6. Please show pic of camera w both lenses attached & how you would achieve a robust connection w your paper thin ribbon cables.
    I might know people very interested to purchase if said connections were markedly more secure.
    Otherwise $150 is just too steep to spend on a flaky mount. Also would like to see the s/w to make the camera function in several modes ie.
    Cc, still pics, night mode pics, video etc.

    1. Has everyone forgotten that most consumer electronics a connected internally with very similar or identical ribbons and connectors? Seriously, these parts or going in a case, where they will be protected and not likely to move.

      Also, why are you phrasing your comment like your speaking to the actual seller, whom you apparently think is trying to swindle you with substandard parts? The author here doesn’t even have a review model, this cam hasn’t even shipped yet. She’s just saying “hey check this out, it will probably be awesome!”.

    2. I see 4 mounting holes on the camera board PCB and one threaded hole on the lens mount that could be used for secure mounting.

      The threaded hole in the lens mount being the most secure of the lot from what I can see. Looks very robust. This is not a surprise given it has the highest mass of the lot. Clearly the intent is that hole is exposed in your design so you can use that to mount the entire rig, with the other holes used to mount the housing.

      Mounting of the Raspberry Pi itself is an exercise left for the reader, but even a few lengths of balsa wood could be fashioned into a suitable arrangement which would protect the integrity of the data cable. Not rocket science.

      That said, I think you can only mount one lens at a time, so a photo with both of them mounted together won’t happen.

  7. Instead of making weird expensive camera modules the PRi foundation should focus on opening up the API so third parties can make their own camera modules. The V1 camera module was not locked down and there is a variety of cheap 3rd party offerings with different lens mounts and other features. The V2 module is DRM locked and any 3d party options only replace the camera chip which is quite limiting.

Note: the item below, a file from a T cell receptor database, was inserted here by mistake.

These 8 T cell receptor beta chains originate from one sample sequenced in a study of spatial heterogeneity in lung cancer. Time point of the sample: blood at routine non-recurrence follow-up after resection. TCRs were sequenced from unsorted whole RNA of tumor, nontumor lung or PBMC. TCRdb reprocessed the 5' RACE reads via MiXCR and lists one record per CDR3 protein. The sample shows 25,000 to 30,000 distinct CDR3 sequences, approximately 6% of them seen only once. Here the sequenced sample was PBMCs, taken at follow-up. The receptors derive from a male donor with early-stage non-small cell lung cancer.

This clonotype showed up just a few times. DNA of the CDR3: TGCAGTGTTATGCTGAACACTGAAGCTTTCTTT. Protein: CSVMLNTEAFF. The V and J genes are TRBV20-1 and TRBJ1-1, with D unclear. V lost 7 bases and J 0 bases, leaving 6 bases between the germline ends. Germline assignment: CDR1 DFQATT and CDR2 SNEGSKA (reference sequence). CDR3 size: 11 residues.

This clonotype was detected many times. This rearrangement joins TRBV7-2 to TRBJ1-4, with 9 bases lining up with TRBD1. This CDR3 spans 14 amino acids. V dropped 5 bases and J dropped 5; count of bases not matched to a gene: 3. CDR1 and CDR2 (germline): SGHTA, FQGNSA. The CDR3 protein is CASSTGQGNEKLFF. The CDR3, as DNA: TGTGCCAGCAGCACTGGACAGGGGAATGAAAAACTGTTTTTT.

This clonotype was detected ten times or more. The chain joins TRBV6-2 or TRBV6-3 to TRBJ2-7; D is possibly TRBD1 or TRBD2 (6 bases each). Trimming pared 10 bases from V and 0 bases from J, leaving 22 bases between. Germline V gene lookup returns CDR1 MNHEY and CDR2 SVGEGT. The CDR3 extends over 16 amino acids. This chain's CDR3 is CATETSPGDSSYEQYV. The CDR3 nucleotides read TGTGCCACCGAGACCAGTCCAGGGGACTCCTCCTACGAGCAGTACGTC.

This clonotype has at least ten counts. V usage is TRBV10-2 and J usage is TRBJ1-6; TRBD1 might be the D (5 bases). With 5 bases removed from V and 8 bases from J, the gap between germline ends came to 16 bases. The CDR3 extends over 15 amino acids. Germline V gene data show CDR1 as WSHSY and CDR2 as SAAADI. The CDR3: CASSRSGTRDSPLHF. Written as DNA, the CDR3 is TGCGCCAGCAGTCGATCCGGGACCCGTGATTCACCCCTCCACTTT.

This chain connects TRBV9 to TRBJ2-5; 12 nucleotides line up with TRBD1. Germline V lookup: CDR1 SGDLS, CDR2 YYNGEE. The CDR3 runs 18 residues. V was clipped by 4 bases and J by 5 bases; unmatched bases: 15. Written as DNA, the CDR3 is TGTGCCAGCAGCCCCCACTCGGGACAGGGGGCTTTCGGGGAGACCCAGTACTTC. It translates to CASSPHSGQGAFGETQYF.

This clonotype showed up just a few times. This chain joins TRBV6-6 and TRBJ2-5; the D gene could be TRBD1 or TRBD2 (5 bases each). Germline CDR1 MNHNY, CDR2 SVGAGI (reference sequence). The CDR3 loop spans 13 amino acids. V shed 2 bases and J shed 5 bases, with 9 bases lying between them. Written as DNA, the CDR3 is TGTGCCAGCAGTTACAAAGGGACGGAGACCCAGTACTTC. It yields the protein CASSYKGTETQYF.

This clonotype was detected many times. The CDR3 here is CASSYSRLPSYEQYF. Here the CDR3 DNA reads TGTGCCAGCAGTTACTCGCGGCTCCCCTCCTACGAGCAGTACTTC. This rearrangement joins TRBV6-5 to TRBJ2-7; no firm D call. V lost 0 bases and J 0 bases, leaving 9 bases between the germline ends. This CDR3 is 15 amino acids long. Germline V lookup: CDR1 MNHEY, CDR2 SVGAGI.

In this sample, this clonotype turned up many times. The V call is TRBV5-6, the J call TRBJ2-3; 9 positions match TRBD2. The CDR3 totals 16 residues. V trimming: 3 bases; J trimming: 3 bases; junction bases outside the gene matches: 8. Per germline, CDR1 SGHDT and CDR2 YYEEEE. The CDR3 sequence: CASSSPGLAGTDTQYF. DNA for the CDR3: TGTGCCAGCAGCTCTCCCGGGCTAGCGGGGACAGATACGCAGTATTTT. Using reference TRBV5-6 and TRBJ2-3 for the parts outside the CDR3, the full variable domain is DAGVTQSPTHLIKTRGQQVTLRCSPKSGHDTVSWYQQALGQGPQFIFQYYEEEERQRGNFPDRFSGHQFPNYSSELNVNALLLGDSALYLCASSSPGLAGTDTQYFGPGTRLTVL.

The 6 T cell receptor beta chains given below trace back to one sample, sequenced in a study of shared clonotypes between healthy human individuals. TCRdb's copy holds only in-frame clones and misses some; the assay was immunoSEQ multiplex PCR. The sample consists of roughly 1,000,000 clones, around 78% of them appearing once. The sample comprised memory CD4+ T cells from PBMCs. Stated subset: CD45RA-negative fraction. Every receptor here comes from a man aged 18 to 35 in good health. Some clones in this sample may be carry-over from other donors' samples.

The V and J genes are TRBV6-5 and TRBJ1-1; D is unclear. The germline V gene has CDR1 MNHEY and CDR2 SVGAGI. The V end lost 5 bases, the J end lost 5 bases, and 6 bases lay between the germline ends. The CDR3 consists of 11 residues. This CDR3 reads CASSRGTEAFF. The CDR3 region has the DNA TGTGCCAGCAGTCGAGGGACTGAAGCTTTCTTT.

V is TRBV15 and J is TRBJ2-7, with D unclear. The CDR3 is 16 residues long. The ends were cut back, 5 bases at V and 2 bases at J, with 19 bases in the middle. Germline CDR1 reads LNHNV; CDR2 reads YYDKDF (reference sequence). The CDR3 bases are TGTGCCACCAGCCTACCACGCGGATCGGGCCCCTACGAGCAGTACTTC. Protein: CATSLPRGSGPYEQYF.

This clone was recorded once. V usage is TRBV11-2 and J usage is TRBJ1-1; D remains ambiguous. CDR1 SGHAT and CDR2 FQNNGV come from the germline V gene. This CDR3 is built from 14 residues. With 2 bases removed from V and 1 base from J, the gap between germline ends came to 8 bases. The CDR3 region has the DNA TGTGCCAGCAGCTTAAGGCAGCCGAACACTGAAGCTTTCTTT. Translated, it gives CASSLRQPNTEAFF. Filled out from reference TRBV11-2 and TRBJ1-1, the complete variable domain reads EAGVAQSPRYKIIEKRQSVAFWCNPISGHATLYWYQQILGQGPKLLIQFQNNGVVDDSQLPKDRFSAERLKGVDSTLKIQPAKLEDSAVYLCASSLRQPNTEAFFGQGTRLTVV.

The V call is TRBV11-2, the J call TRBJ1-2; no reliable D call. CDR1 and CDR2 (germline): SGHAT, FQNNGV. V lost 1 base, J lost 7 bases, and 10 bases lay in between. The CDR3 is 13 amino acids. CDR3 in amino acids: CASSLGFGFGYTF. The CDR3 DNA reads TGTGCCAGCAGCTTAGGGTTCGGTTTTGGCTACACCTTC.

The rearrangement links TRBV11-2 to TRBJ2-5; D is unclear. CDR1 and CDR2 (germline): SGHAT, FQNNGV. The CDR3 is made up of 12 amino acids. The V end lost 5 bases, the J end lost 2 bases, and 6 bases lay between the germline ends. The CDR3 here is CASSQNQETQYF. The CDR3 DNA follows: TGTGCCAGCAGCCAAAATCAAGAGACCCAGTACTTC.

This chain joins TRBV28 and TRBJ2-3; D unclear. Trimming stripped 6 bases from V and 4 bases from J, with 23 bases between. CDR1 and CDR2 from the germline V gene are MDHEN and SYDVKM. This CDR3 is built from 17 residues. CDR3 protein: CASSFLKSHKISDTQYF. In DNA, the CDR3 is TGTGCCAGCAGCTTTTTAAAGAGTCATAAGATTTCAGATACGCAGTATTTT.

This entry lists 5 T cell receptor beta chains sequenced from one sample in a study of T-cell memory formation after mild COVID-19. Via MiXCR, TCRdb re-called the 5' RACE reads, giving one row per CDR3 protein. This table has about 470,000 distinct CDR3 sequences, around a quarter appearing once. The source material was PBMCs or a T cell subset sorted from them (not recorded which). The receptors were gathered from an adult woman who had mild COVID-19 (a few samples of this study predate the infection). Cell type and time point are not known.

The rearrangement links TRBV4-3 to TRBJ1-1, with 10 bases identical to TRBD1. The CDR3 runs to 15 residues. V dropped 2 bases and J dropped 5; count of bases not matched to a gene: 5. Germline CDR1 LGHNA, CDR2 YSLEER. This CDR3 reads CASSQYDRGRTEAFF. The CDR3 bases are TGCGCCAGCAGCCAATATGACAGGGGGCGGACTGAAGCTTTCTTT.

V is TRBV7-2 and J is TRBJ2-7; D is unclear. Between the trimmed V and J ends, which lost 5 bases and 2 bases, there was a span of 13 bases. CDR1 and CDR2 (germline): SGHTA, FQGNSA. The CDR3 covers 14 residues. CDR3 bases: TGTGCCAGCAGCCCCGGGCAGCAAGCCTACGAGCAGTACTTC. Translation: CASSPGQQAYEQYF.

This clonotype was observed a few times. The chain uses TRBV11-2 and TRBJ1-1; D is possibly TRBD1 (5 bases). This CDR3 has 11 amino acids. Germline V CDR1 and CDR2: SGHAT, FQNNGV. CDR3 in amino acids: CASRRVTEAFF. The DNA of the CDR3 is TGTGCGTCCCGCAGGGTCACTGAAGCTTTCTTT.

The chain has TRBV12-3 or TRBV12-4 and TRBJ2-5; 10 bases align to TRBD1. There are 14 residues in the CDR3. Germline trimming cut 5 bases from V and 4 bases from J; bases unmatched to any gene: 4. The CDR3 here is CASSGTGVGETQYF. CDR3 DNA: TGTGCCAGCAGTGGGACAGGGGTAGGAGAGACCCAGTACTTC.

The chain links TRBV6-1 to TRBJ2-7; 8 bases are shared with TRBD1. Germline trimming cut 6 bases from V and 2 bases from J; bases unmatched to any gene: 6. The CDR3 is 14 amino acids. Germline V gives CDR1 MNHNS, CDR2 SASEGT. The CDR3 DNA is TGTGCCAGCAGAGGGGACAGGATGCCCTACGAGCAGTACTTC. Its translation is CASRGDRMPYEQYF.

1. Yup, and there are V2 replicas that behave the same.

        The general issue is that anything that isn’t an exact replica is not supported by the binary-only ISP firmware.

  8. if this one has manual control it’ll be very useful. what raspberry foundation doesn’t understand is that manual control is the most important thing. 3d printing adapters will allow for very nice projects like tilt/shift
    if its control is like on the other cameras it’ll only be good for security cameras. however at that price you can get a good fully built security camera and it’ll be as useless as their wolfson audio shield.

    1. What do you mean by manual controls? The V2 camera had manual shutter speed and ISO controls, so does this one. This also – allegedly – supports 12bit RAW output, which would be a nice addon too.

  9. That is more to do with their IP agreement with Broadcom than Raspberry pi foundation themselves.
    It’s a shame that certain aspects of the pi are locked down like that, but not surprising.
    I think some aspects of the pi’s SoC will always just be a proprietary blob, although they do seem to be a lot more open than some other comparable platforms.

  10. I ordered one yesterday. The most interresting part to me is the increased sensor size (1/2.3″ instead of 1/4″ for the V2). Pixel size has also doubled so the sensor should perform much metter in low light conditions.

    1. I ordered one as well. My biggest complaint of the RPi cameras so far is poor quality low light sensitivity and high contrast problems. And perpetual “over” or “under” voltage problems with the RPi boards causing the camera software to lock up requiring reboot.

    1. According to the “The Official Raspberry Pi Camera Guide” book, the maximum shutter speed is around 200 seconds. The minimum should be similar to the older modules, according to a raspberry forum thread, the minimum automatic shutter speed is around 200us (100us if set to “sport” mode), but you should be able to set it to any multiple of 18.9us.

  11. Arducam has a number of options for global shutter cameras that work with Pi. I’ve used the AR0134, and it works pretty well, but they also have others.

  12. Does anyone know if there is a lens that would act like a microscope? I’ve had a look but its lots of technical jargon I dont understand lol

    I’m having a fantasy if getting such a lens, hooking it up to an older Pi I have and a 5″ screen so I can check out my soldering and help me when hand soldering SMT chips with stupid fine pins :)